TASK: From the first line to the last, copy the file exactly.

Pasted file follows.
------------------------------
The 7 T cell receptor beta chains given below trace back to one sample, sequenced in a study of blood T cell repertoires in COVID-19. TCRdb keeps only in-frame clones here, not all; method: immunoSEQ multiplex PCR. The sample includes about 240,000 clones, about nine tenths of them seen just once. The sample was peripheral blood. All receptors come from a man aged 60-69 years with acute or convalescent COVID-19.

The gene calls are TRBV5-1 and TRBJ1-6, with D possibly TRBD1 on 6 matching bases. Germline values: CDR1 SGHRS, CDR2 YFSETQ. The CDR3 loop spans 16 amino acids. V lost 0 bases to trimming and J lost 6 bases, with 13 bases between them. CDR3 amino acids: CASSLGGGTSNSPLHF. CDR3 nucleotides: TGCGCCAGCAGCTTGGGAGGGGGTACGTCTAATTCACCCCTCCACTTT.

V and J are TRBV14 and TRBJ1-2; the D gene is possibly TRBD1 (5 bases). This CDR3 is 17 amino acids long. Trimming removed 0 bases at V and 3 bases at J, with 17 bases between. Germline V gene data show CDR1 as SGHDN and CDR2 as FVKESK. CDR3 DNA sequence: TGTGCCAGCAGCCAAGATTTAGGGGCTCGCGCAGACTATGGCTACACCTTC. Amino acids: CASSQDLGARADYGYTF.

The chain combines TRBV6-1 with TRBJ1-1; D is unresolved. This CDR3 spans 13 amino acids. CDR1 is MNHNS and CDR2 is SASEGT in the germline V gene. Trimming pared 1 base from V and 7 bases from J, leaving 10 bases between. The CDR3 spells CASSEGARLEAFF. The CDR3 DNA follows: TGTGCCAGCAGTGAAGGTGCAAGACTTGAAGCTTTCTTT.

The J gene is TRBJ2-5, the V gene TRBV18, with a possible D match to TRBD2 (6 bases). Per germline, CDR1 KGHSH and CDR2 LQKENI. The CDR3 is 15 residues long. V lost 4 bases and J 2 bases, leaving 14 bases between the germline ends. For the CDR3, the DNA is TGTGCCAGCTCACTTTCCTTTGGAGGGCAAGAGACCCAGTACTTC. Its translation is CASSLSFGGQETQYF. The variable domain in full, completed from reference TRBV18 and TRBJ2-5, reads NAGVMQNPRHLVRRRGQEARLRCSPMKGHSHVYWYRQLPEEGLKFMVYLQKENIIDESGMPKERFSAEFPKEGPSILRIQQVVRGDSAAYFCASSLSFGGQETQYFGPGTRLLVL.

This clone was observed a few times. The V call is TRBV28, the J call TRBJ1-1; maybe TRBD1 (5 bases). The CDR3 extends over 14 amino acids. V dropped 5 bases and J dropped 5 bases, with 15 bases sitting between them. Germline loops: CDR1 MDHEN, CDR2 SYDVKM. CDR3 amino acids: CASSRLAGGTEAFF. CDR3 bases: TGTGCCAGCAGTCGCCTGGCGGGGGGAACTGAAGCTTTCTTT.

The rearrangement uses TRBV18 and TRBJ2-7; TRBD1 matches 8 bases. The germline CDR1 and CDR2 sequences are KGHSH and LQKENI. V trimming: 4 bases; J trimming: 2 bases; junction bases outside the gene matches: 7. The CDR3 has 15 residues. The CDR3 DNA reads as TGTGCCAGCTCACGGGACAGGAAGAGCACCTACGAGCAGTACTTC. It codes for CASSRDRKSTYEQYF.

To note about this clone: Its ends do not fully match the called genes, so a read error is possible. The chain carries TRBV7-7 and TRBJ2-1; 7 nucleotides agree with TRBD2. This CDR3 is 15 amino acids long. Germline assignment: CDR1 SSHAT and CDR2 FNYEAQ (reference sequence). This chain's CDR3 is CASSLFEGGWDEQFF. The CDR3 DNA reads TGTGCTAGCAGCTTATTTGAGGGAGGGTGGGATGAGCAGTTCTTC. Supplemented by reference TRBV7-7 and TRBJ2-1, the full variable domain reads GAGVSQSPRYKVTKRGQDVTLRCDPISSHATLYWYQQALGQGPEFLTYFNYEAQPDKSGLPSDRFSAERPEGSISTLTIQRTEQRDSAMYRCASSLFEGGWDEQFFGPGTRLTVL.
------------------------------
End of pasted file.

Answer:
The 7 T cell receptor beta chains given below trace back to one sample, sequenced in a study of blood T cell repertoires in COVID-19. TCRdb keeps only in-frame clones here, not all; method: immunoSEQ multiplex PCR. The sample includes about 240,000 clones, about nine tenths of them seen just once. The sample was peripheral blood. All receptors come from a man aged 60-69 years with acute or convalescent COVID-19.

The gene calls are TRBV5-1 and TRBJ1-6, with D possibly TRBD1 on 6 matching bases. Germline values: CDR1 SGHRS, CDR2 YFSETQ. The CDR3 loop spans 16 amino acids. V lost 0 bases to trimming and J lost 6 bases, with 13 bases between them. CDR3 amino acids: CASSLGGGTSNSPLHF. CDR3 nucleotides: TGCGCCAGCAGCTTGGGAGGGGGTACGTCTAATTCACCCCTCCACTTT.

V and J are TRBV14 and TRBJ1-2; the D gene is possibly TRBD1 (5 bases). This CDR3 is 17 amino acids long. Trimming removed 0 bases at V and 3 bases at J, with 17 bases between. Germline V gene data show CDR1 as SGHDN and CDR2 as FVKESK. CDR3 DNA sequence: TGTGCCAGCAGCCAAGATTTAGGGGCTCGCGCAGACTATGGCTACACCTTC. Amino acids: CASSQDLGARADYGYTF.

The chain combines TRBV6-1 with TRBJ1-1; D is unresolved. This CDR3 spans 13 amino acids. CDR1 is MNHNS and CDR2 is SASEGT in the germline V gene. Trimming pared 1 base from V and 7 bases from J, leaving 10 bases between. The CDR3 spells CASSEGARLEAFF. The CDR3 DNA follows: TGTGCCAGCAGTGAAGGTGCAAGACTTGAAGCTTTCTTT.

The J gene is TRBJ2-5, the V gene TRBV18, with a possible D match to TRBD2 (6 bases). Per germline, CDR1 KGHSH and CDR2 LQKENI. The CDR3 is 15 residues long. V lost 4 bases and J 2 bases, leaving 14 bases between the germline ends. For the CDR3, the DNA is TGTGCCAGCTCACTTTCCTTTGGAGGGCAAGAGACCCAGTACTTC. Its translation is CASSLSFGGQETQYF. The variable domain in full, completed from reference TRBV18 and TRBJ2-5, reads NAGVMQNPRHLVRRRGQEARLRCSPMKGHSHVYWYRQLPEEGLKFMVYLQKENIIDESGMPKERFSAEFPKEGPSILRIQQVVRGDSAAYFCASSLSFGGQETQYFGPGTRLLVL.

This clone was observed a few times. The V call is TRBV28, the J call TRBJ1-1; maybe TRBD1 (5 bases). The CDR3 extends over 14 amino acids. V dropped 5 bases and J dropped 5 bases, with 15 bases sitting between them. Germline loops: CDR1 MDHEN, CDR2 SYDVKM. CDR3 amino acids: CASSRLAGGTEAFF. CDR3 bases: TGTGCCAGCAGTCGCCTGGCGGGGGGAACTGAAGCTTTCTTT.

The rearrangement uses TRBV18 and TRBJ2-7; TRBD1 matches 8 bases. The germline CDR1 and CDR2 sequences are KGHSH and LQKENI. V trimming: 4 bases; J trimming: 2 bases; junction bases outside the gene matches: 7. The CDR3 has 15 residues. The CDR3 DNA reads as TGTGCCAGCTCACGGGACAGGAAGAGCACCTACGAGCAGTACTTC. It codes for CASSRDRKSTYEQYF.

To note about this clone: Its ends do not fully match the called genes, so a read error is possible. The chain carries TRBV7-7 and TRBJ2-1; 7 nucleotides agree with TRBD2. This CDR3 is 15 amino acids long. Germline assignment: CDR1 SSHAT and CDR2 FNYEAQ (reference sequence). This chain's CDR3 is CASSLFEGGWDEQFF. The CDR3 DNA reads TGTGCTAGCAGCTTATTTGAGGGAGGGTGGGATGAGCAGTTCTTC. Supplemented by reference TRBV7-7 and TRBJ2-1, the full variable domain reads GAGVSQSPRYKVTKRGQDVTLRCDPISSHATLYWYQQALGQGPEFLTYFNYEAQPDKSGLPSDRFSAERPEGSISTLTIQRTEQRDSAMYRCASSLFEGGWDEQFFGPGTRLTVL.